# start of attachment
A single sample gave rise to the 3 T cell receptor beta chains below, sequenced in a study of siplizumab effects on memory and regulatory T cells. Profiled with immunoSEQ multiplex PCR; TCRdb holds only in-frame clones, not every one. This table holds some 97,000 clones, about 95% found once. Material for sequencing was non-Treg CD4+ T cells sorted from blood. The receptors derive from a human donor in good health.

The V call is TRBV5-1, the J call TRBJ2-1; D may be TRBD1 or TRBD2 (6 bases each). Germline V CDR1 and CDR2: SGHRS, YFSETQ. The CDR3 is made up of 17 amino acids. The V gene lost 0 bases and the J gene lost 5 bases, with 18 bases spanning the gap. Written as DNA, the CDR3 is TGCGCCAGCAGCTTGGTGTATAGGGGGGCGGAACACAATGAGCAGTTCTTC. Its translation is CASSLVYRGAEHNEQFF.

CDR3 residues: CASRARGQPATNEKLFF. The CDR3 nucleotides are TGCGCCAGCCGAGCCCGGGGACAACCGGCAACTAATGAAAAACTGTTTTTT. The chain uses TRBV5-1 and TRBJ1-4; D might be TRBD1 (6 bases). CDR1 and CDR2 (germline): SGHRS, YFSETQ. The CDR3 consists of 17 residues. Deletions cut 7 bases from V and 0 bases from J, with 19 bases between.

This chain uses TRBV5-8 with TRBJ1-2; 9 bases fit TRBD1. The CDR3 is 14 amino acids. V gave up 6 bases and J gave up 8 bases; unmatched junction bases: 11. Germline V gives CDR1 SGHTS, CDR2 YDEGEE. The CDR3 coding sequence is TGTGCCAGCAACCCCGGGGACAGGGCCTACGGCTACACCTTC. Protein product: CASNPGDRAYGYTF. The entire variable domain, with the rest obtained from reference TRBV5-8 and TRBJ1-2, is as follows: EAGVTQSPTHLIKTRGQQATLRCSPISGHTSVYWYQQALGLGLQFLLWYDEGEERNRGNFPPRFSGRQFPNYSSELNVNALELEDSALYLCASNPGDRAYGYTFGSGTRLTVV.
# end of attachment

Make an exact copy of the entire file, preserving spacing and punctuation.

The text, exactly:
A single sample gave rise to the 3 T cell receptor beta chains below, sequenced in a study of siplizumab effects on memory and regulatory T cells. Profiled with immunoSEQ multiplex PCR; TCRdb holds only in-frame clones, not every one. This table holds some 97,000 clones, about 95% found once. Material for sequencing was non-Treg CD4+ T cells sorted from blood. The receptors derive from a human donor in good health.

The V call is TRBV5-1, the J call TRBJ2-1; D may be TRBD1 or TRBD2 (6 bases each). Germline V CDR1 and CDR2: SGHRS, YFSETQ. The CDR3 is made up of 17 amino acids. The V gene lost 0 bases and the J gene lost 5 bases, with 18 bases spanning the gap. Written as DNA, the CDR3 is TGCGCCAGCAGCTTGGTGTATAGGGGGGCGGAACACAATGAGCAGTTCTTC. Its translation is CASSLVYRGAEHNEQFF.

CDR3 residues: CASRARGQPATNEKLFF. The CDR3 nucleotides are TGCGCCAGCCGAGCCCGGGGACAACCGGCAACTAATGAAAAACTGTTTTTT. The chain uses TRBV5-1 and TRBJ1-4; D might be TRBD1 (6 bases). CDR1 and CDR2 (germline): SGHRS, YFSETQ. The CDR3 consists of 17 residues. Deletions cut 7 bases from V and 0 bases from J, with 19 bases between.

This chain uses TRBV5-8 with TRBJ1-2; 9 bases fit TRBD1. The CDR3 is 14 amino acids. V gave up 6 bases and J gave up 8 bases; unmatched junction bases: 11. Germline V gives CDR1 SGHTS, CDR2 YDEGEE. The CDR3 coding sequence is TGTGCCAGCAACCCCGGGGACAGGGCCTACGGCTACACCTTC. Protein product: CASNPGDRAYGYTF. The entire variable domain, with the rest obtained from reference TRBV5-8 and TRBJ1-2, is as follows: EAGVTQSPTHLIKTRGQQATLRCSPISGHTSVYWYQQALGLGLQFLLWYDEGEERNRGNFPPRFSGRQFPNYSSELNVNALELEDSALYLCASNPGDRAYGYTFGSGTRLTVV.